15:53 To be a good influence on him when and when you're running like, you know when I opened up.

16:04 Mad Hatter's in Fort Worth and I was booking shows and I was you know in a world where there's a lot of drinking and drug abuse. I felt really really strong urge to Shield him from that which was

16:24 Probably misguided an end and hopeless because everybody has to grow up and and and he had to learn what he could handle in what he couldn't handle. So there were a lot of times where I didn't say what I mean for me. I didn't really start drinking till I was twenty-five but you know when I was 25, he was around the age of 18. He was at the age of where you just get into shows and so I would make sure that I was on the other end of the bar and have my beer around my back and and tried to hide it as much as I could but that

17:01 There weren't there is there is there is a there is a kind of almost a parenting position. And now that I'm a dad of my sons have a teenage son Evan I find myself when I talk to my little brother.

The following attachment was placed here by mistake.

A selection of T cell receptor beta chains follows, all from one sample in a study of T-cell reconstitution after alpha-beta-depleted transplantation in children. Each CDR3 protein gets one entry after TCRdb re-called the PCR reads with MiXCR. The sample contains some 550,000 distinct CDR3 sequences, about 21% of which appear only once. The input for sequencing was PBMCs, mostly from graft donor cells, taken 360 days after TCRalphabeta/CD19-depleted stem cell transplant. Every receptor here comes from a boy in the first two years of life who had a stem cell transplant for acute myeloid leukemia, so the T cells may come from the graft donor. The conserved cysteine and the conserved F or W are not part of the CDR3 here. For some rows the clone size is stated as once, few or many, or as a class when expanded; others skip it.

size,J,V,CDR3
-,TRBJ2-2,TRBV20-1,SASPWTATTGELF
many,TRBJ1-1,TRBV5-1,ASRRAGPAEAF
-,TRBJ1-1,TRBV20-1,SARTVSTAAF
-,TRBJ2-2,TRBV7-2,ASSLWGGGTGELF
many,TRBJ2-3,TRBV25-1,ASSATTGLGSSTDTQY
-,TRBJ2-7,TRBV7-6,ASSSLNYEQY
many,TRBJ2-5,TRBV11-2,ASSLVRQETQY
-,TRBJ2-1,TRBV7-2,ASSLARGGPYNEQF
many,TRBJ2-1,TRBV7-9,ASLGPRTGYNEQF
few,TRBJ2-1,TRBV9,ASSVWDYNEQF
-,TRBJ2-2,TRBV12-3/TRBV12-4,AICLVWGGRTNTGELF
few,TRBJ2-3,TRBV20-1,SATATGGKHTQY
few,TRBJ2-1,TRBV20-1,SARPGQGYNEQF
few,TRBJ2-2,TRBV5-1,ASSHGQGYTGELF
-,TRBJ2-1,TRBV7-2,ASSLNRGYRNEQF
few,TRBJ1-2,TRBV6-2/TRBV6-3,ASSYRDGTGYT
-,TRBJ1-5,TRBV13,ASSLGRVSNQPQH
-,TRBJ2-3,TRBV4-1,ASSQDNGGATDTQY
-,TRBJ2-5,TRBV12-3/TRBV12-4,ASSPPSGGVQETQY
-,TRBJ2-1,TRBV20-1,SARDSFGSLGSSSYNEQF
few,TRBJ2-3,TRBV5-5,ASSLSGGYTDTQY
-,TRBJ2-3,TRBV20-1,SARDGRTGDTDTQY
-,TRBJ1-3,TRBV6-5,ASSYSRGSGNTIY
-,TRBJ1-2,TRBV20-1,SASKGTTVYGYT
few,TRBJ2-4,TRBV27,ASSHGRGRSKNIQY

17:28 I find myself referring to him either as my son's name just because I feel it's like it's the same relationship almost just if he's if he's doing something and you know, I'm frustrated with him, you know, my son's name to to my little brother.

17:55 But so I was thinking and I know you've talked your way into some really interesting strange places or just shows and just by just by saying things and I can I can I tell your biggest rip. Okay, I'll taste okay, so this is good.

18:17 I have the philosophy that that that if you want if you want to if you want to get into an event is the first thing I mean, it's confidence act like you're supposed to be there. It really helps you and I've gone to music conferences and definitely sold out shows at South by Southwest many many years and it's so frustrating to sit there and wait in line and think that you're not you're going to miss your favorite band from